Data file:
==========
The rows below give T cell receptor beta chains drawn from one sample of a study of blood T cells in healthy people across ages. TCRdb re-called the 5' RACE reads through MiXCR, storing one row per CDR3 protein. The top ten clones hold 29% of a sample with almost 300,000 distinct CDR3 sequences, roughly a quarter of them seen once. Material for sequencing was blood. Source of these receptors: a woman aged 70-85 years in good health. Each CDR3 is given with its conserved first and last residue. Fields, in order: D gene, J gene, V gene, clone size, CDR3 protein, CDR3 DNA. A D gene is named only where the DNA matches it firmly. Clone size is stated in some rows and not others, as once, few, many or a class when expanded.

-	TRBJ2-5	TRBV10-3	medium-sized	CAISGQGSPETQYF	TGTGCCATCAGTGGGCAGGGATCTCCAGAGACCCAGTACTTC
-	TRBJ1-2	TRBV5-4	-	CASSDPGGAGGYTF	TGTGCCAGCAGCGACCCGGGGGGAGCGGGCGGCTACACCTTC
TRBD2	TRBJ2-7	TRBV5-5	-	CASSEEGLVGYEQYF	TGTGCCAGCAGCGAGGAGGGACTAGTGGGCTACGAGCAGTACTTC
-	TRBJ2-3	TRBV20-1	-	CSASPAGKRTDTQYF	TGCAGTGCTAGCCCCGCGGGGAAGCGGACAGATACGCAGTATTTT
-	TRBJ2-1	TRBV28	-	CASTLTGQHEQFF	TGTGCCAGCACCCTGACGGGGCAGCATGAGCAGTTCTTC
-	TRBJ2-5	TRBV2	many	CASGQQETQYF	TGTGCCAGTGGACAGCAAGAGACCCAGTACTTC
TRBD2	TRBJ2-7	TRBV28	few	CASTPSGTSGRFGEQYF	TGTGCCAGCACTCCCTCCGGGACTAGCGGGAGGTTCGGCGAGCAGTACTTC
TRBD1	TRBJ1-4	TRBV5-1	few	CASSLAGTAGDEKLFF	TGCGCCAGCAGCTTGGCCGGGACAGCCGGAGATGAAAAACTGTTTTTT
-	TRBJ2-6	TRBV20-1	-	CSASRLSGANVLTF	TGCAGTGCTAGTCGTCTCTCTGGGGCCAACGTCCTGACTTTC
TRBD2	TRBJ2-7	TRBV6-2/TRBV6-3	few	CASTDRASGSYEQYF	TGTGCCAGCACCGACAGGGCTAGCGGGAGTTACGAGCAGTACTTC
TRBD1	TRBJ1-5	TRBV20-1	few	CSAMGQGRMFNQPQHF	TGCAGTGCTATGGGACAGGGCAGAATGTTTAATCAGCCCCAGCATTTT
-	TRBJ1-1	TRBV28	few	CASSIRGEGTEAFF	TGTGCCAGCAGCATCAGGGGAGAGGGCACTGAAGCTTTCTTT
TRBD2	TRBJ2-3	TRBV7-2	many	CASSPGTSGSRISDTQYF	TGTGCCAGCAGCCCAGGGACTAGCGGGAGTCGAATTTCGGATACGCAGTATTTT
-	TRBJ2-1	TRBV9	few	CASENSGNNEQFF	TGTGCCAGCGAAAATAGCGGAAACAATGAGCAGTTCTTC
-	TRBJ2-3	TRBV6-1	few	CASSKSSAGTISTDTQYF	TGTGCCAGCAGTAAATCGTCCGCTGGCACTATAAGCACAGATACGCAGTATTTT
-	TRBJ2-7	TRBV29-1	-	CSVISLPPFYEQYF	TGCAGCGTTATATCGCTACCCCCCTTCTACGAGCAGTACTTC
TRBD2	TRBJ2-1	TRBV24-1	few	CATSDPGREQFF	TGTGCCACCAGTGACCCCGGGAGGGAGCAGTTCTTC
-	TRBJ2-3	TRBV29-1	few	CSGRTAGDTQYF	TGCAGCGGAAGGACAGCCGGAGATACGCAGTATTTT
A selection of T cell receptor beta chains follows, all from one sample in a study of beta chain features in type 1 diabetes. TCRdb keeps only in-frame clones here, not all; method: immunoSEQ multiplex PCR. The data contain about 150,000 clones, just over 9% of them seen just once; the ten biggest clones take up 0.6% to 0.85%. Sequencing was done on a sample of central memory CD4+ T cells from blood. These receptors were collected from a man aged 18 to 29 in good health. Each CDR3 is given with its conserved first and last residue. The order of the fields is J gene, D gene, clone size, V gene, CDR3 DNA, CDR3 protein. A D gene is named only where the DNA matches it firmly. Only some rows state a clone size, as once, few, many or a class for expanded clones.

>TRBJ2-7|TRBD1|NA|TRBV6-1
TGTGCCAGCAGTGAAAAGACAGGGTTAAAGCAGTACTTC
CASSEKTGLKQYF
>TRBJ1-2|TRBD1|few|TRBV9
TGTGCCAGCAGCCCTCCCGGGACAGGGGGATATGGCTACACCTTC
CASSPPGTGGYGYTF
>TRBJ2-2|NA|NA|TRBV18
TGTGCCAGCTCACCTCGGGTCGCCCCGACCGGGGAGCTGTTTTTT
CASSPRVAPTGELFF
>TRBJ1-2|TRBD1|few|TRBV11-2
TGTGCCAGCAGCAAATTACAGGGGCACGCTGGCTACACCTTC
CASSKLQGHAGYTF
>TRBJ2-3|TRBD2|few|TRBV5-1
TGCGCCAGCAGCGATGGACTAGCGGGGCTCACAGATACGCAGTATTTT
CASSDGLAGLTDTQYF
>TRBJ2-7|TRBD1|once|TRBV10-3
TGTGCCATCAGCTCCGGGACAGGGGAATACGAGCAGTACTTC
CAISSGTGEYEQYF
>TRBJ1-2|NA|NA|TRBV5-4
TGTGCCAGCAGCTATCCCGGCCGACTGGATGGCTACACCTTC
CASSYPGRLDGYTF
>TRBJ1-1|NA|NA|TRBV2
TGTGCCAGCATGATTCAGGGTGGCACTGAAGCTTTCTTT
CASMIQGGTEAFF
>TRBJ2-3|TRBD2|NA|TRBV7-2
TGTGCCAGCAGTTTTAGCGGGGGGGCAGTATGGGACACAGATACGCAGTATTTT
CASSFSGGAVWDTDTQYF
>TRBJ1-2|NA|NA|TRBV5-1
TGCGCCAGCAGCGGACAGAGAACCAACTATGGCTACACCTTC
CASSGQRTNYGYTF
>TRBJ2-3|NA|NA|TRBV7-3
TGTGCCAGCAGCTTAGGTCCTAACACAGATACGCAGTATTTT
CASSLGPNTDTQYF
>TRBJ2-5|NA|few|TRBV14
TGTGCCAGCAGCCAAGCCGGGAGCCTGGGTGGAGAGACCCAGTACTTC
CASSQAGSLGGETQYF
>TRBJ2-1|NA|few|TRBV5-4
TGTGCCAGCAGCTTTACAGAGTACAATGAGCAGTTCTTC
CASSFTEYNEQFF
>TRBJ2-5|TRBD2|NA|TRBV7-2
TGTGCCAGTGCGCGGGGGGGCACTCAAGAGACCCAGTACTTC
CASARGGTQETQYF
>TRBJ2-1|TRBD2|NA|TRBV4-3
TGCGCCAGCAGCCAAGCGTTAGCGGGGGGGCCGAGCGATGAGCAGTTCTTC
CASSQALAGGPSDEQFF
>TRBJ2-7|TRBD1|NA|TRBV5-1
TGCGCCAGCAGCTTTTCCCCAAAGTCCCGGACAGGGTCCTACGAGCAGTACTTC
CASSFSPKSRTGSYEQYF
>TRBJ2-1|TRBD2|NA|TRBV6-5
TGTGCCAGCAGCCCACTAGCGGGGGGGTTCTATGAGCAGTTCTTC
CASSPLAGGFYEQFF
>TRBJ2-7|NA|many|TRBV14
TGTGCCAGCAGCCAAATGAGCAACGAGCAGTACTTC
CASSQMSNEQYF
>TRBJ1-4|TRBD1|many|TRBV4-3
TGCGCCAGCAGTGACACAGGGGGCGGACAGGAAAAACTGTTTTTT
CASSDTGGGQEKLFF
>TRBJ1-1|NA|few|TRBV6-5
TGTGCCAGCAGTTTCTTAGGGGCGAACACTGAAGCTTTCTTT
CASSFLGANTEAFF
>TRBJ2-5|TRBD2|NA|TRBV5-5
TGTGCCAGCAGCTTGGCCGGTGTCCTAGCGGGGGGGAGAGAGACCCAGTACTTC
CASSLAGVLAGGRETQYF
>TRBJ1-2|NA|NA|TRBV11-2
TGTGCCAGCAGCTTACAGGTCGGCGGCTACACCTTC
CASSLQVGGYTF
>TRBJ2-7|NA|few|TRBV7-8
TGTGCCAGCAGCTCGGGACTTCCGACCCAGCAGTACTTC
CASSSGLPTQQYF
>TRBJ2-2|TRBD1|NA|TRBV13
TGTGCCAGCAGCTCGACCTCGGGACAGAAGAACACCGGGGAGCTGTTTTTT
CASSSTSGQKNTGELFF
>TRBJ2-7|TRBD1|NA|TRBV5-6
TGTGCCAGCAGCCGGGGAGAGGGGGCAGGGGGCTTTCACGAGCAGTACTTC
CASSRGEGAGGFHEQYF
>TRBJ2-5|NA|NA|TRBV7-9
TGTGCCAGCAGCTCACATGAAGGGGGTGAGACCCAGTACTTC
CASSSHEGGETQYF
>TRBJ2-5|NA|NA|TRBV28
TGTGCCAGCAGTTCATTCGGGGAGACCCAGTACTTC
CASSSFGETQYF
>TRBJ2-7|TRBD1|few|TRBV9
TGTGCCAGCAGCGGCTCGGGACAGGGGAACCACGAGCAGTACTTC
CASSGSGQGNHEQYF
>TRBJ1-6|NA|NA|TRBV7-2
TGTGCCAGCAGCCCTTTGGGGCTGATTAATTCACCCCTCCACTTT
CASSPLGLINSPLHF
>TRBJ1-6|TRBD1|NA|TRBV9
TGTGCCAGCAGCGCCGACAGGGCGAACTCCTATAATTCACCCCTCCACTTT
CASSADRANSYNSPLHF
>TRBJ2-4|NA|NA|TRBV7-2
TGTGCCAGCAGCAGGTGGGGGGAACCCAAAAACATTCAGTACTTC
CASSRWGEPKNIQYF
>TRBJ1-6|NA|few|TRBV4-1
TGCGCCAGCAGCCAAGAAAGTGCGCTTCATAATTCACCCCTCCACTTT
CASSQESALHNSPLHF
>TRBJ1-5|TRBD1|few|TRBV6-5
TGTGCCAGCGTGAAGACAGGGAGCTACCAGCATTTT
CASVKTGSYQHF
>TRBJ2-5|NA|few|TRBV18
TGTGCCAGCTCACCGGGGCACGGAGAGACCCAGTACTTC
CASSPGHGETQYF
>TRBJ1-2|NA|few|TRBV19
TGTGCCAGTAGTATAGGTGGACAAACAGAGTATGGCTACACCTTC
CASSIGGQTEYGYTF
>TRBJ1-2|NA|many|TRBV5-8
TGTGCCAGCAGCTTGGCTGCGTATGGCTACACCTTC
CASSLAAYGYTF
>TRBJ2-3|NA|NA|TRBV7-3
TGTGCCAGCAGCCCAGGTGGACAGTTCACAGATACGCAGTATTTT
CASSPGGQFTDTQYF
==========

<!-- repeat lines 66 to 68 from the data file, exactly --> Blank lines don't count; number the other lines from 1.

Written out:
>TRBJ2-7|TRBD1|NA|TRBV5-1
TGCGCCAGCAGCTTTTCCCCAAAGTCCCGGACAGGGTCCTACGAGCAGTACTTC
CASSFSPKSRTGSYEQYF